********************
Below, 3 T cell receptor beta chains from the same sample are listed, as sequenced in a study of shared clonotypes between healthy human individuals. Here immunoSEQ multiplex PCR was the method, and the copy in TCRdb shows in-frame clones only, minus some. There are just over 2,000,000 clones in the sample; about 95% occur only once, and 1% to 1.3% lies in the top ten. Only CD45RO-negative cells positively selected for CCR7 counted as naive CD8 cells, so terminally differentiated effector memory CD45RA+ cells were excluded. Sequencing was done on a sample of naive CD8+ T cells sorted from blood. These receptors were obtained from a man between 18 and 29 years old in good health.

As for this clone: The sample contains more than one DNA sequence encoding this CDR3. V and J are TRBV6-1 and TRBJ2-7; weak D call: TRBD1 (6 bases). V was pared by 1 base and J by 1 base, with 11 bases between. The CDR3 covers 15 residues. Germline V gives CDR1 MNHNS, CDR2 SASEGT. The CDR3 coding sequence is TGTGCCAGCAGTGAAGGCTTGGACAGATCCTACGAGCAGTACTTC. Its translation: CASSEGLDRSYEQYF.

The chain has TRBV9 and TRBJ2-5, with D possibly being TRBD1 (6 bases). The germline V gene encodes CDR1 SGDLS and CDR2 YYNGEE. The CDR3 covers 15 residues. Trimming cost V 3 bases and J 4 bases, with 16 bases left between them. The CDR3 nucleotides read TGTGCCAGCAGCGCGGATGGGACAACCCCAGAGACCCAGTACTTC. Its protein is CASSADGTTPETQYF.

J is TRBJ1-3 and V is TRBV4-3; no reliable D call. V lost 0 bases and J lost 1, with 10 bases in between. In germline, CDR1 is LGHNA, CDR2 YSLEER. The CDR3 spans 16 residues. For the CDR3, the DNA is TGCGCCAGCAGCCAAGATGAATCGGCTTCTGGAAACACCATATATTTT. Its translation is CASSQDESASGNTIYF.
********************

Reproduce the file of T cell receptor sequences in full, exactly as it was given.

Below, 3 T cell receptor beta chains from the same sample are listed, as sequenced in a study of shared clonotypes between healthy human individuals. Here immunoSEQ multiplex PCR was the method, and the copy in TCRdb shows in-frame clones only, minus some. There are just over 2,000,000 clones in the sample; about 95% occur only once, and 1% to 1.3% lies in the top ten. Only CD45RO-negative cells positively selected for CCR7 counted as naive CD8 cells, so terminally differentiated effector memory CD45RA+ cells were excluded. Sequencing was done on a sample of naive CD8+ T cells sorted from blood. These receptors were obtained from a man between 18 and 29 years old in good health.

As for this clone: The sample contains more than one DNA sequence encoding this CDR3. V and J are TRBV6-1 and TRBJ2-7; weak D call: TRBD1 (6 bases). V was pared by 1 base and J by 1 base, with 11 bases between. The CDR3 covers 15 residues. Germline V gives CDR1 MNHNS, CDR2 SASEGT. The CDR3 coding sequence is TGTGCCAGCAGTGAAGGCTTGGACAGATCCTACGAGCAGTACTTC. Its translation: CASSEGLDRSYEQYF.

The chain has TRBV9 and TRBJ2-5, with D possibly being TRBD1 (6 bases). The germline V gene encodes CDR1 SGDLS and CDR2 YYNGEE. The CDR3 covers 15 residues. Trimming cost V 3 bases and J 4 bases, with 16 bases left between them. The CDR3 nucleotides read TGTGCCAGCAGCGCGGATGGGACAACCCCAGAGACCCAGTACTTC. Its protein is CASSADGTTPETQYF.

J is TRBJ1-3 and V is TRBV4-3; no reliable D call. V lost 0 bases and J lost 1, with 10 bases in between. In germline, CDR1 is LGHNA, CDR2 YSLEER. The CDR3 spans 16 residues. For the CDR3, the DNA is TGCGCCAGCAGCCAAGATGAATCGGCTTCTGGAAACACCATATATTTT. Its translation is CASSQDESASGNTIYF.